By John Davis
Columnist 

Recent readings

 

October 3, 2017



I’ve been reading a lot of odds and ends in the last month or so, I suppose because Celia and I have been so busy that I just grab what reading I can fit in. That trend is unlikely to change soon: We plan to go to Jackson Hole at the end of the week to celebrate our 50th wedding anniversary and then a week after that to another big occasion (I won’t reveal the details, because I want to write about this event in next week’s column).

My daughter gave me some short books when I was in Seattle and I found a couple of them to be quite interesting.

One is a book about the East India Company, the British private stock company given a Royal Charter by Queen Elizabeth I in 1600. You run across the East India Company any time you do much reading about India or Pakistan, and so I was curious to learn more about this entity. At first the company focused on British trade with China, but in the 18th century it became more aggressive. With the assistance of the power of Britain, it could muster a navy and soldiers with European weaponry vastly superior to that of the people of India and surrounding countries. And soon, it seemed, the entire Indian area was dominated by British interests. We’re talking major colonialism here. While the history was interesting, I soon found myself out of sympathy with the British as they controlled and exploited the Indians. In the middle of the 19th century, the Indians revolted, and the British put them down brutally, declaring their disgust with the Indians’ lack of appreciation for Britain’s bestowing the benefits of a superior civilization upon the Indians. The company was dissolved in 1874 and dominion set over to “the crown” (Queen Victoria).

Another book from my daughter with a British theme was “Naked to Mine Enemies,” about Cardinal Woolsey, who served King Henry VIII until that psychopath found an excuse to shut Wolsey down. Wolsey was the son of a butcher from Ipswich who rose to remarkable heights in the Anglican church and as an advisor of, first, King Henry VII, and then King Henry VIII. An enormously competent man, he wielded power only matched by the king and gained great wealth before Henry VIII decided to seek his execution for treason (and whatever Henry VIII wanted, he got). Wolsey short-circuited that process in 1530 by dying, apparently from natural causes, while on his way to the Tower of London.

In preparation for the events at the TA Ranch celebrating the 125th anniversary of the Johnson County War, I re-read “The Banditti of the Plains” by Asa Mercer. I found Mercer’s presentation of background information before the Invasion to be careless and his statements with political implications to be unreliable. But his discussion of the motivations of the cattle barons for the Invasion, as well as the details of the event, its causes and consequences, is spot on.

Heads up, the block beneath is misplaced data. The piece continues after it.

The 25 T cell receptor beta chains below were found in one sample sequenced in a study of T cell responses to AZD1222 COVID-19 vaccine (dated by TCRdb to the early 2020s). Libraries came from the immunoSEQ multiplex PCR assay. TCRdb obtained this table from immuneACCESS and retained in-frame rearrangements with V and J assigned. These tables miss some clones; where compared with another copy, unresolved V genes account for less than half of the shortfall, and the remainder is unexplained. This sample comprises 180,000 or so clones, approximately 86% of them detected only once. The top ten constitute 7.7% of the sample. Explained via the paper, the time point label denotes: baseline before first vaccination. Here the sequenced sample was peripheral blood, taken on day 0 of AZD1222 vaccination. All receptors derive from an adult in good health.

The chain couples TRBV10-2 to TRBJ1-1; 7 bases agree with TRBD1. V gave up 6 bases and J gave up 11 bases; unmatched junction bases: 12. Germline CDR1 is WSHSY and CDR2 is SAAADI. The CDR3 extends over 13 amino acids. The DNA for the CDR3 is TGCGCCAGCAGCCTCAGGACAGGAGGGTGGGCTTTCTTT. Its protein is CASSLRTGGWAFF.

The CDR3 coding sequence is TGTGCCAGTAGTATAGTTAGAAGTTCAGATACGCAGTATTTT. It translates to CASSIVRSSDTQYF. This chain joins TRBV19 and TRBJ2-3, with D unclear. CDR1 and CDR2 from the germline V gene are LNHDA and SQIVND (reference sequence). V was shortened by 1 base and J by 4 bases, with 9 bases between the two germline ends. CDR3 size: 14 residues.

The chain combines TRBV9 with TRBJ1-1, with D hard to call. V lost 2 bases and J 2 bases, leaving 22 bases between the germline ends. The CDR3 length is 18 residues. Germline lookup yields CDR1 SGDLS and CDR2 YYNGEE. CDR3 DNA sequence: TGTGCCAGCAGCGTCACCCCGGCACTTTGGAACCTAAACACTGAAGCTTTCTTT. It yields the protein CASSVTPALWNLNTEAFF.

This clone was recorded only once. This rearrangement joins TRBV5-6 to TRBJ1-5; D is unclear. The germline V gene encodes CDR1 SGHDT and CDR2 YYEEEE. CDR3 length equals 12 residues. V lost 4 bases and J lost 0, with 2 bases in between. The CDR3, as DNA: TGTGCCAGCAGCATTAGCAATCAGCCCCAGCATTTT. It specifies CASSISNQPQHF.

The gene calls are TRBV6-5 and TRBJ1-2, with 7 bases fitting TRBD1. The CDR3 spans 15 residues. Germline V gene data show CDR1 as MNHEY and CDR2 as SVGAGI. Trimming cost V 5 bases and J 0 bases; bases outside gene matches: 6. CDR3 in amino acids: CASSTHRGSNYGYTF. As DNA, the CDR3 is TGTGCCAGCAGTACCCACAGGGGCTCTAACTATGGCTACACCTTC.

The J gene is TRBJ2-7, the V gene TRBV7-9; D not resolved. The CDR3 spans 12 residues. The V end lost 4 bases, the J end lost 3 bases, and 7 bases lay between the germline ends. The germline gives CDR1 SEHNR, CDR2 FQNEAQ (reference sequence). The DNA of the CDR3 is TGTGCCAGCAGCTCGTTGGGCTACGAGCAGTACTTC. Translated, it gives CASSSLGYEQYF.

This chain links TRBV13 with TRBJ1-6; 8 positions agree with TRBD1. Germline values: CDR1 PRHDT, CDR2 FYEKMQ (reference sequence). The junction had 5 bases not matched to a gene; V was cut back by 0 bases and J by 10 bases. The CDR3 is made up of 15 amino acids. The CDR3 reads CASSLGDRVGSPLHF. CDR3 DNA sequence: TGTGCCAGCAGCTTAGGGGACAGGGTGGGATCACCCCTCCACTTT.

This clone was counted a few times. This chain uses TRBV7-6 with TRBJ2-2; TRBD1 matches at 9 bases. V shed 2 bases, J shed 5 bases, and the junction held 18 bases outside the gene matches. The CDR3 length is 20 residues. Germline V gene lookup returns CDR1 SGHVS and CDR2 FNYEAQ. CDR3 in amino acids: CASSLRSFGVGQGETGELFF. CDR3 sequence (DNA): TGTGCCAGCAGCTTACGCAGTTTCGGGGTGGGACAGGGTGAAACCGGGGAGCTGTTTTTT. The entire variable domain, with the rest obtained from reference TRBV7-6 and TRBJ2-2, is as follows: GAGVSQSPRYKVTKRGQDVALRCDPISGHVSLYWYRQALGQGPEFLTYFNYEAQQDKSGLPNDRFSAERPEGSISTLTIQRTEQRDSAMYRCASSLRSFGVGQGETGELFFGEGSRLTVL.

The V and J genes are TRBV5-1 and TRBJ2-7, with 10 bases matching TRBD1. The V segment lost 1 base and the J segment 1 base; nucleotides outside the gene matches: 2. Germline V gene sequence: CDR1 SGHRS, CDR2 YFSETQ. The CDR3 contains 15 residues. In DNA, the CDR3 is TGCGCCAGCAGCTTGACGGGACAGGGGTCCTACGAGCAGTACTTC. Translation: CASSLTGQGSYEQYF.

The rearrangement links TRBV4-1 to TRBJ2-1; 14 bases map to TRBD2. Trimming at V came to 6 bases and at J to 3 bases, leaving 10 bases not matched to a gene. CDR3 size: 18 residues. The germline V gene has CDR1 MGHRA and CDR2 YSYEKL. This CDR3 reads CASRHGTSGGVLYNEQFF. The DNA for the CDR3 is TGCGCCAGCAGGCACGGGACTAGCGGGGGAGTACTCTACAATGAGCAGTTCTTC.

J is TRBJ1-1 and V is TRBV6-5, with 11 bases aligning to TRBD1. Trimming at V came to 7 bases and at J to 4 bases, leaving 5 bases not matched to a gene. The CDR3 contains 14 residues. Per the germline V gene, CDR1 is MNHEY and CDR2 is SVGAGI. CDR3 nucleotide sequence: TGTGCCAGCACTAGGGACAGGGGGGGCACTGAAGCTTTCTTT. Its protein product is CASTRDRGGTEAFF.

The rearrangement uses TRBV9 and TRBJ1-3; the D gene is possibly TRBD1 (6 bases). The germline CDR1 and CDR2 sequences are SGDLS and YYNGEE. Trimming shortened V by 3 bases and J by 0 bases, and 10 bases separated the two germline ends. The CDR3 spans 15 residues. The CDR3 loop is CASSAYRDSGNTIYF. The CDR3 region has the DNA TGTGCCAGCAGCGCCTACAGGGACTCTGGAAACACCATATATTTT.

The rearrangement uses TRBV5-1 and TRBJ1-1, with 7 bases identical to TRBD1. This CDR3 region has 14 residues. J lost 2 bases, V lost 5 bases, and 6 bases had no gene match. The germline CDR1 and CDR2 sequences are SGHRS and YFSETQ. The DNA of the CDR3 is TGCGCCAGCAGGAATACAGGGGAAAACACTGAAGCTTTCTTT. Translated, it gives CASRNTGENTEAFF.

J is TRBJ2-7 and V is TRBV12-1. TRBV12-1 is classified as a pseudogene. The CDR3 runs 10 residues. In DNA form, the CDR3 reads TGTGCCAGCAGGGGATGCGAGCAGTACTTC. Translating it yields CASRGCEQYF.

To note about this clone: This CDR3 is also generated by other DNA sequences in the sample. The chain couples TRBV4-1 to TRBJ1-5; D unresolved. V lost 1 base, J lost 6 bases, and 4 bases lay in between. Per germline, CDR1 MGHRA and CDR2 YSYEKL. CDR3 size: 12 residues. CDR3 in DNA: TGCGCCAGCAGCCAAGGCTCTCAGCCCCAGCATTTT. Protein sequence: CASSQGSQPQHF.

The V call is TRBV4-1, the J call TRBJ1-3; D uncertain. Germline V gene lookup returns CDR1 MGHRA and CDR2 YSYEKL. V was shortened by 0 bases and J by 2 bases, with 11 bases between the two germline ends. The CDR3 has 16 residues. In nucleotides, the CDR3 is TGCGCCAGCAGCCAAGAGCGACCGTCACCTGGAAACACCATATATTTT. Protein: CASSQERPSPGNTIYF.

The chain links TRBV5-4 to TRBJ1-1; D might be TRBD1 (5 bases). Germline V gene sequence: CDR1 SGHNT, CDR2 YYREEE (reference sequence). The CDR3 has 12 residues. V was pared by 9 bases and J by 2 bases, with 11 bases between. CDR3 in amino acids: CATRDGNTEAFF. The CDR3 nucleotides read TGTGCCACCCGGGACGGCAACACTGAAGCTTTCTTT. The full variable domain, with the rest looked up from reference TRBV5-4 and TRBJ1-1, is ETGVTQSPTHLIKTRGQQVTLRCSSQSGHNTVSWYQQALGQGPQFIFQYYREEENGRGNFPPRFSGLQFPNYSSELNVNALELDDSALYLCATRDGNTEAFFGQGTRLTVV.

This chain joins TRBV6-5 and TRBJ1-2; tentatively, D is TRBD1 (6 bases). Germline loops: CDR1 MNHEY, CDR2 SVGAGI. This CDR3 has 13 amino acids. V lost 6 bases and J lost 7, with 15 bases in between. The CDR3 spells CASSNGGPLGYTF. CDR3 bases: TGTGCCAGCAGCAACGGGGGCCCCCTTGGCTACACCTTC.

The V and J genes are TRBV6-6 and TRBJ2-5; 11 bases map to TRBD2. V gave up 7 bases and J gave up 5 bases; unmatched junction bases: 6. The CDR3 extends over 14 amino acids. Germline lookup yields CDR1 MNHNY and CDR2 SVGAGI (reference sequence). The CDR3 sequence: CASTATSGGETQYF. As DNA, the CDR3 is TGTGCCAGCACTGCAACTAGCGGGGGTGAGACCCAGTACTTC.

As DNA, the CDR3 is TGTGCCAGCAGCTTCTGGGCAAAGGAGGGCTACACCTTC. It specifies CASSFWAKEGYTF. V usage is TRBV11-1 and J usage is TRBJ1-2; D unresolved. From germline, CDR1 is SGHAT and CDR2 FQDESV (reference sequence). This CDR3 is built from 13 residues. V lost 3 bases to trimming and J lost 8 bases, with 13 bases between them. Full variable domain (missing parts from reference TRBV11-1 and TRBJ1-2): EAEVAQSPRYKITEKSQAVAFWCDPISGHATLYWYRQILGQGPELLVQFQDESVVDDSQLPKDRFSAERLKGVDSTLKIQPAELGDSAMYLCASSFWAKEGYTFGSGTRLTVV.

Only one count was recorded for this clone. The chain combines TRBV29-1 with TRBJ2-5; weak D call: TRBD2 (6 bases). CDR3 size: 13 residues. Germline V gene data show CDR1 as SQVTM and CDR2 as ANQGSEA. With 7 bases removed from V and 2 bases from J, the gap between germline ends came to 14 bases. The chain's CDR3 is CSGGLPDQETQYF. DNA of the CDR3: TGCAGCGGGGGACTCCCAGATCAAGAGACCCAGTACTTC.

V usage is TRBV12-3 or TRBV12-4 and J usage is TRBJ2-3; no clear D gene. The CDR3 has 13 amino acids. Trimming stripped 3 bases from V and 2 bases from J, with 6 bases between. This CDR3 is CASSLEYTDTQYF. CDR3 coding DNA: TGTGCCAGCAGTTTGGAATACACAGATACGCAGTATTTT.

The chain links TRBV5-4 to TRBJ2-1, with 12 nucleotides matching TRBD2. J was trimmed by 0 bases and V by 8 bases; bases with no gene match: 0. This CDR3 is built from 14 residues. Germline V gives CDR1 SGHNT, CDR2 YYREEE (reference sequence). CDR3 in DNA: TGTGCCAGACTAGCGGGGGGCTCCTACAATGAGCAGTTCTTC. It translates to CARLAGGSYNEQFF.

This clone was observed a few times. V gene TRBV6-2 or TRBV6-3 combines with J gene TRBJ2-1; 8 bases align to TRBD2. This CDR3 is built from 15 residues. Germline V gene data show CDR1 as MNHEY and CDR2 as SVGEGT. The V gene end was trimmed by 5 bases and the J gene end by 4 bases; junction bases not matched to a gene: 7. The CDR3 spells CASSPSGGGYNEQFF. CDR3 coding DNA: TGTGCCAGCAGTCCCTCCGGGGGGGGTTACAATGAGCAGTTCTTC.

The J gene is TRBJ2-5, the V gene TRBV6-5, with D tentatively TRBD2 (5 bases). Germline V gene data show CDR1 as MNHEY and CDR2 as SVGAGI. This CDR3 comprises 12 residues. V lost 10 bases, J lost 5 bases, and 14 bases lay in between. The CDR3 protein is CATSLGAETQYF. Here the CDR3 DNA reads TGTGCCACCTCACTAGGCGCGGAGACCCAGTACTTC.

Finally, when I was at the awards luncheon of the Wyoming State Historical Society on September 15 at Cody, I received a book republished and distributed by the Society, “Locating the Iron Trail,” by Edward Gillette. This is a gem. Edward Gillette was a surveyor and engineer for the Chicago, Burlington and Quincy Railroad during the late 19th and early 20th centuries. He led survey teams through New Mexico, Arizona, Colorado, Utah, Nebraska, the Pacific Northwest, Wyoming and Alaska. It was Edward Gillette after whom the city of Gillette was named. After Gillette quit his railroad work he settled in Sheridan. In 1907 he was elected Wyoming State Treasurer and then served as the Wyoming Water Superintendent.

This book is a wonderfully interesting chronicle of Gillette’s work, made especially so because he was a good writer. He comes across as a man endowed with big doses of common sense and likeability.

The State Historical Society is to be commended for bringing back this excellent little book. It’s not long, at 144 pages, but it is surely worthwhile.

John Davis was raised in Worland, graduating from W. H. S. in 1961. John began practicing law here in 1973 and is retired. He is the author of several books.

 
 

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